“So, were you being overcharged or something?” I’m not sure where this is going.
She taps the name at the top of the bill and my stomach lurches. It’s not her bill: it’s his.
“There’s one number that keeps coming up.” Her voice is unnaturally calm. “Month after month after month.” When I don’t say anything, she continues, “It’s your number, Helen.”
“He was worried about you,” I say at last. “Remember when you first got married? When you thought he was having an affair? He was just asking me if I knew why you were acting so strangely.”
The words sound hollow, even to me, and Mia’s not buying any of it.
“He was ringing and messaging you more than he was me,” she says flatly. “Long before the two of us got married. While I was pregnant. After I had Elsa. Even after we split up. Admit it, Helen. It’s been going on for years.”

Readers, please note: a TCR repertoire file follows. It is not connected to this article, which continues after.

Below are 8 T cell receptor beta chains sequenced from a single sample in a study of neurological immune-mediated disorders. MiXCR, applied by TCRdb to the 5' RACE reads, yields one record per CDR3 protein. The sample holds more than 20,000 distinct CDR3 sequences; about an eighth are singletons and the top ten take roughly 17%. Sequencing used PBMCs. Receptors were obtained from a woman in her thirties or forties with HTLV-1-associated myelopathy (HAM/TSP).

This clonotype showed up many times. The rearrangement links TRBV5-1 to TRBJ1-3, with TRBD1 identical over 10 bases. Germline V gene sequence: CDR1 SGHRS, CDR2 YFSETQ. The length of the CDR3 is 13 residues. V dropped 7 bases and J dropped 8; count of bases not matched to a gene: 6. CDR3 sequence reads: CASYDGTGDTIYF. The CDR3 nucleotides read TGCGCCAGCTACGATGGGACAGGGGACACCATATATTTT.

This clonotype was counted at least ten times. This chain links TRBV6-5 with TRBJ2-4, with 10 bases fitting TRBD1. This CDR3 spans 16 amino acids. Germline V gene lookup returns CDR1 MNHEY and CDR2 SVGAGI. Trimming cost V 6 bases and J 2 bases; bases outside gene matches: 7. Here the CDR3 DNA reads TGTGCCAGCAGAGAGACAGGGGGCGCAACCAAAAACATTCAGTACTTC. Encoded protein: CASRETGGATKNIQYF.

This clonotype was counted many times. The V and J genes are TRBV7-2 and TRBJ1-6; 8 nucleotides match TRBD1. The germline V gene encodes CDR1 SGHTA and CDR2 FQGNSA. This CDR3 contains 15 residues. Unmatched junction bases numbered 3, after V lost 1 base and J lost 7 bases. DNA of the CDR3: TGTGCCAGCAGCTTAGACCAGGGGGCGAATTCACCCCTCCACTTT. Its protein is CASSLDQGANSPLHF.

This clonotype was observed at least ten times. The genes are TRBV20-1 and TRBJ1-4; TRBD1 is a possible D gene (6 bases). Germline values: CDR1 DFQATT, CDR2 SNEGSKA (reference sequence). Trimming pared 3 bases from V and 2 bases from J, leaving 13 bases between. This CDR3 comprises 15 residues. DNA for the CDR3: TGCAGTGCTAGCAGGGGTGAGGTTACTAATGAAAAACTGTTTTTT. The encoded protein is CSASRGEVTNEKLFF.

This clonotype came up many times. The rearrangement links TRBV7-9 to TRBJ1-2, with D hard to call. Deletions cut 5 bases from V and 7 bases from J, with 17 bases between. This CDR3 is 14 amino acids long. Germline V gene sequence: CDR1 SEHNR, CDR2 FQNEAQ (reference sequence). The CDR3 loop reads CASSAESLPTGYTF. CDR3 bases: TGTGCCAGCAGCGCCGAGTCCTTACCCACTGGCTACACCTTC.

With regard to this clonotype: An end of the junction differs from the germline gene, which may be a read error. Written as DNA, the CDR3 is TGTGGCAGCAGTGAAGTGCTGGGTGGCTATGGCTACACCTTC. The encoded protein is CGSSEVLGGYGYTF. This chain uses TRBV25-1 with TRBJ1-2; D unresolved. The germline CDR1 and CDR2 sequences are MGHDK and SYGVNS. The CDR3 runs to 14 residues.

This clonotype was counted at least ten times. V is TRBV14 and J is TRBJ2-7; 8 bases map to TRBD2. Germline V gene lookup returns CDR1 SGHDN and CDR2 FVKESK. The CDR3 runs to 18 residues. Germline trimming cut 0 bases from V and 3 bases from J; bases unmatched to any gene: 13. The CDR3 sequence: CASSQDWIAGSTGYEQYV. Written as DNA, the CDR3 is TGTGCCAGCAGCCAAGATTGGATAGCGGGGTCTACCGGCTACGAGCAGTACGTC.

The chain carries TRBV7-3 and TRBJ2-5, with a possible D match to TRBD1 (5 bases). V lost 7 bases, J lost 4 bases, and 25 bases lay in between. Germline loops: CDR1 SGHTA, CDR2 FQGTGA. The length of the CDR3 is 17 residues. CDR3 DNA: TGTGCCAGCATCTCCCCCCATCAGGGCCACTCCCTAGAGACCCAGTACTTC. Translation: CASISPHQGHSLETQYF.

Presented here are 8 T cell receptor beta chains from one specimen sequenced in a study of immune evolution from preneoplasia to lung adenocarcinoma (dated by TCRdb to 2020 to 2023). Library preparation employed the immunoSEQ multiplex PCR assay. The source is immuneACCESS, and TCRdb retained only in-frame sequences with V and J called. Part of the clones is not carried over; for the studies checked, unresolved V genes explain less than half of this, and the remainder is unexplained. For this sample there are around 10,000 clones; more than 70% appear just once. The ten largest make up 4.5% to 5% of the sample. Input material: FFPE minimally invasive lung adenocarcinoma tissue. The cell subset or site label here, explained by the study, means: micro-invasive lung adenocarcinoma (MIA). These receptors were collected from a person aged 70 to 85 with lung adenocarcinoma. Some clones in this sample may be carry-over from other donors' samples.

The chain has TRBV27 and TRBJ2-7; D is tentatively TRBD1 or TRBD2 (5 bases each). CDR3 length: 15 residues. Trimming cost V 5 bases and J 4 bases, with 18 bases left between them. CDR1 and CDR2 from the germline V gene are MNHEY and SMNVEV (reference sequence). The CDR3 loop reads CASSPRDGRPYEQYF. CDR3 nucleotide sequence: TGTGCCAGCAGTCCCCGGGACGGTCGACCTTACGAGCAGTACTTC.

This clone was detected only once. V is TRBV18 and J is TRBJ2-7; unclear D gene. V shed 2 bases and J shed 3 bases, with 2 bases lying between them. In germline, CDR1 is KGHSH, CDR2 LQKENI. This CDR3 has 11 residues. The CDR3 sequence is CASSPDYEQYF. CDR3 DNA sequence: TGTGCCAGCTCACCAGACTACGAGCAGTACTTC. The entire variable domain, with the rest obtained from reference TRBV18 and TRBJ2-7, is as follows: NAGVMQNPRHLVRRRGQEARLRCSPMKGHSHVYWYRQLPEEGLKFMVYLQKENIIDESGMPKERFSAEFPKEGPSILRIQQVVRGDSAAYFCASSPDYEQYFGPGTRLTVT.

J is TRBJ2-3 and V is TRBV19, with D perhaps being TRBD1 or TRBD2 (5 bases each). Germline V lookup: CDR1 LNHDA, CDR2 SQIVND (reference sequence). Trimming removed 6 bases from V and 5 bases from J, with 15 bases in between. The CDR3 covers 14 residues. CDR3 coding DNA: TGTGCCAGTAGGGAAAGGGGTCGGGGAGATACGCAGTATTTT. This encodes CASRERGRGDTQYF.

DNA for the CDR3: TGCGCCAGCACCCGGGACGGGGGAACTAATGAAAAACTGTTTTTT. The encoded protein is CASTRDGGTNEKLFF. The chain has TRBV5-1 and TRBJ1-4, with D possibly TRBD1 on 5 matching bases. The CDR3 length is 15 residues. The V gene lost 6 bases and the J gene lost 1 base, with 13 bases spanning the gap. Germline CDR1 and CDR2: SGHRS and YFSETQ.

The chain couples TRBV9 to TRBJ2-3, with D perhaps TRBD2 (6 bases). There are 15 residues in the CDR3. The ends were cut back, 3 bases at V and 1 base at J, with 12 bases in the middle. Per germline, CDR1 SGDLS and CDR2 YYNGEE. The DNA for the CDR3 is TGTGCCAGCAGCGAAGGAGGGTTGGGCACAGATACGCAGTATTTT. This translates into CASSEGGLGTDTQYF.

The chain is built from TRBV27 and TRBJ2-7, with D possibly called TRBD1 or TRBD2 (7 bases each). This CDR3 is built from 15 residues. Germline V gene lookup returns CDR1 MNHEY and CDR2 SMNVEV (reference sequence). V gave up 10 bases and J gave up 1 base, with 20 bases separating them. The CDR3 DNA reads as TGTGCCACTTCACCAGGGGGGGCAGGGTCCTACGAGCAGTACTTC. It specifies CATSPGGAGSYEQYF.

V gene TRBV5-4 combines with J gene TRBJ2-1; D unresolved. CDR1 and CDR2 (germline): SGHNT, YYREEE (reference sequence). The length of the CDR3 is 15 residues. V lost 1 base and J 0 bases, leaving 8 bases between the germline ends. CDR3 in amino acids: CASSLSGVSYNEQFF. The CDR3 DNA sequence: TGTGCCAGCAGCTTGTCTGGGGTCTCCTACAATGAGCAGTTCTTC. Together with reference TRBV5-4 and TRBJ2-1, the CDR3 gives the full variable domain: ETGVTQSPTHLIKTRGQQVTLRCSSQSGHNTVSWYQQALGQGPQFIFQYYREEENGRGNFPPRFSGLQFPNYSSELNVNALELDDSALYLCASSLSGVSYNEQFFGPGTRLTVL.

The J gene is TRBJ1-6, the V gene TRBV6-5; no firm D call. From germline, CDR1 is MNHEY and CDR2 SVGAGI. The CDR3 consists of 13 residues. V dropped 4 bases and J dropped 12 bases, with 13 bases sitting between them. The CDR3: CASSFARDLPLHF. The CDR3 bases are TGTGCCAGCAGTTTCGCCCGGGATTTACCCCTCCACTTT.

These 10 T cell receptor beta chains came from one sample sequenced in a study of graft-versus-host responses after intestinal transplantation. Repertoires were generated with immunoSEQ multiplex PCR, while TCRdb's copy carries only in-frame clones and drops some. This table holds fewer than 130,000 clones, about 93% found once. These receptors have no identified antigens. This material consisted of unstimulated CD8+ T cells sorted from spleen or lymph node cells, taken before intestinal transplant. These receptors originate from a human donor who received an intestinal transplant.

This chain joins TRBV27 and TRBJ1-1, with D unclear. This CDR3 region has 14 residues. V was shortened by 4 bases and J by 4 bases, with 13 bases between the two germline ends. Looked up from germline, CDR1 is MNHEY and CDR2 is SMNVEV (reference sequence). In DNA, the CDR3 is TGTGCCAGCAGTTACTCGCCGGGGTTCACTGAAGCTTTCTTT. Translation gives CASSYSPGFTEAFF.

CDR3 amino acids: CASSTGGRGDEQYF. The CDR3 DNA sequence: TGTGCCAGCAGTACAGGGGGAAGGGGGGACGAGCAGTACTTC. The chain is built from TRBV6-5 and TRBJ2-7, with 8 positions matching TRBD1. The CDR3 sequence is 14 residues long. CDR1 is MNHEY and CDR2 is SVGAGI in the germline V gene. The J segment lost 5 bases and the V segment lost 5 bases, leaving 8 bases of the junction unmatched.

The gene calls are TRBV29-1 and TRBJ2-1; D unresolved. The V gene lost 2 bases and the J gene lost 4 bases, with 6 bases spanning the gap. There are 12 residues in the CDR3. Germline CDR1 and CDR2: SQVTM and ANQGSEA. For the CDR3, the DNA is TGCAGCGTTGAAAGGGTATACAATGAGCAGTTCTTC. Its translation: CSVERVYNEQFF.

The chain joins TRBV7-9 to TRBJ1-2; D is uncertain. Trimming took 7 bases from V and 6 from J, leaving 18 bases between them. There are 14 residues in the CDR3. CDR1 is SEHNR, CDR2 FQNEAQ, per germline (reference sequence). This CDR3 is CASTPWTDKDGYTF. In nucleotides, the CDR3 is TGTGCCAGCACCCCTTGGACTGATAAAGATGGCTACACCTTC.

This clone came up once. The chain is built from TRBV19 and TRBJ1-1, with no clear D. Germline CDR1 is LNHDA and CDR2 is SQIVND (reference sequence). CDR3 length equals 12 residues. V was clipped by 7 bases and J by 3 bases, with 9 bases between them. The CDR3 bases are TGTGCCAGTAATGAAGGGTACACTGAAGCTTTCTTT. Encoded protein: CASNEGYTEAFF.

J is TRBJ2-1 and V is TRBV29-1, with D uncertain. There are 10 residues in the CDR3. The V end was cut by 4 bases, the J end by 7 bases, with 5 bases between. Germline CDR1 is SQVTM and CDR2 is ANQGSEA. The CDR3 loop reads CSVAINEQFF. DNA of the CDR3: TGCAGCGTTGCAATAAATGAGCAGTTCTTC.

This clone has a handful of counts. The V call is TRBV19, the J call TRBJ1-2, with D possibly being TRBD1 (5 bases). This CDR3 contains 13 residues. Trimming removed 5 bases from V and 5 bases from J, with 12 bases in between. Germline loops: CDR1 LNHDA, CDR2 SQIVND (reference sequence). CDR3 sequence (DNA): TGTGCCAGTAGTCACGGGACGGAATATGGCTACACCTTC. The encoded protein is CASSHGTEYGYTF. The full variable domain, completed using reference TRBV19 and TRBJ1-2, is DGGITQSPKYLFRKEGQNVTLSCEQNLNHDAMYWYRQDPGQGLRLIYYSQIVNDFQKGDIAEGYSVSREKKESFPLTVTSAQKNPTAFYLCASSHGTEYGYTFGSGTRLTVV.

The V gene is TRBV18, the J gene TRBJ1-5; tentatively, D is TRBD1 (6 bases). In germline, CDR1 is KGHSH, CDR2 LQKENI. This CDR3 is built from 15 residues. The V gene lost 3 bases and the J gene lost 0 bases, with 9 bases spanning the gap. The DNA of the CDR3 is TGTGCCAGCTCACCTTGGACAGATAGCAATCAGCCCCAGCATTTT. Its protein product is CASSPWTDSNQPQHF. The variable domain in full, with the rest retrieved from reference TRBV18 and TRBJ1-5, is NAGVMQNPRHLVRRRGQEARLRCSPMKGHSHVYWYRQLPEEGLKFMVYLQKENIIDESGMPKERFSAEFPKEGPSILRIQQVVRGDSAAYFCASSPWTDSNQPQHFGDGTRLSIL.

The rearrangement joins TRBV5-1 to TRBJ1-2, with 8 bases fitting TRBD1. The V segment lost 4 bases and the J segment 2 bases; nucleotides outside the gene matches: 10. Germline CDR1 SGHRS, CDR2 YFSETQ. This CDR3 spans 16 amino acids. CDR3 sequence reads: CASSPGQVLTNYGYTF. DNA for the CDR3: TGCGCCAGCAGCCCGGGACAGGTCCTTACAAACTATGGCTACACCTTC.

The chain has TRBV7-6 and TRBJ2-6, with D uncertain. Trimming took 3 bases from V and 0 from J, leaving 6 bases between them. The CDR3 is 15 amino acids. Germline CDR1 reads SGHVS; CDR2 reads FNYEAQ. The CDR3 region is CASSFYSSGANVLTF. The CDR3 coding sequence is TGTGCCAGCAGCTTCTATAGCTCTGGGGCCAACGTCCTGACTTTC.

I don’t add insult to injury by continuing to lie. “I’m sorry,” I say at last.
“You’re my best friend,” she whispers. “You were my maid of honor. You’re Elsa’s godmother.”
Guilt grows like a tapeworm inside me – twisting my gut; squeezing my heart.
“I’d like to say I hope you’ll be very happy together,” she says as she opens the door and ushers me out. “But I can’t. You stole my husband. I’ll never forgive you for that.”
Sometimes, the word ‘sorry’ isn’t enough.
“The most I can say,” she adds before she shuts me out of her life forever, “is good luck. He won’t be faithful. He’ll do to you what he did to me.”
It’s been eight months since the last time I saw Mia or spoke to her. I’ve called, but she doesn’t answer. Every day, I’m aware of how much I miss her; and every day, I wish I still had her in my life. She’s the only one who’d understand what I’m going through right now – because Mike didn’t come home last night.